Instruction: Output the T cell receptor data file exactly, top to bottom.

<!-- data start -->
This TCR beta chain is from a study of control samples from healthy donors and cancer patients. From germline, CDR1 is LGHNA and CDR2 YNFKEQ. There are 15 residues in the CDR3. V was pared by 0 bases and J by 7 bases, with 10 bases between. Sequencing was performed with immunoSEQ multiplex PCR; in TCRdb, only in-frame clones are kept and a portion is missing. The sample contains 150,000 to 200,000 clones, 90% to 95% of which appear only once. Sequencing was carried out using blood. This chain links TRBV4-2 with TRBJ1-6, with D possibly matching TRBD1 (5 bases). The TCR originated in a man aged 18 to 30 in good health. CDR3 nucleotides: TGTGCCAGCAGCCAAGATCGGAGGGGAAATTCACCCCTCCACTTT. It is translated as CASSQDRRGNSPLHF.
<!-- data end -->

This TCR beta chain is from a study of control samples from healthy donors and cancer patients. From germline, CDR1 is LGHNA and CDR2 YNFKEQ. There are 15 residues in the CDR3. V was pared by 0 bases and J by 7 bases, with 10 bases between. Sequencing was performed with immunoSEQ multiplex PCR; in TCRdb, only in-frame clones are kept and a portion is missing. The sample contains 150,000 to 200,000 clones, 90% to 95% of which appear only once. Sequencing was carried out using blood. This chain links TRBV4-2 with TRBJ1-6, with D possibly matching TRBD1 (5 bases). The TCR originated in a man aged 18 to 30 in good health. CDR3 nucleotides: TGTGCCAGCAGCCAAGATCGGAGGGGAAATTCACCCCTCCACTTT. It is translated as CASSQDRRGNSPLHF.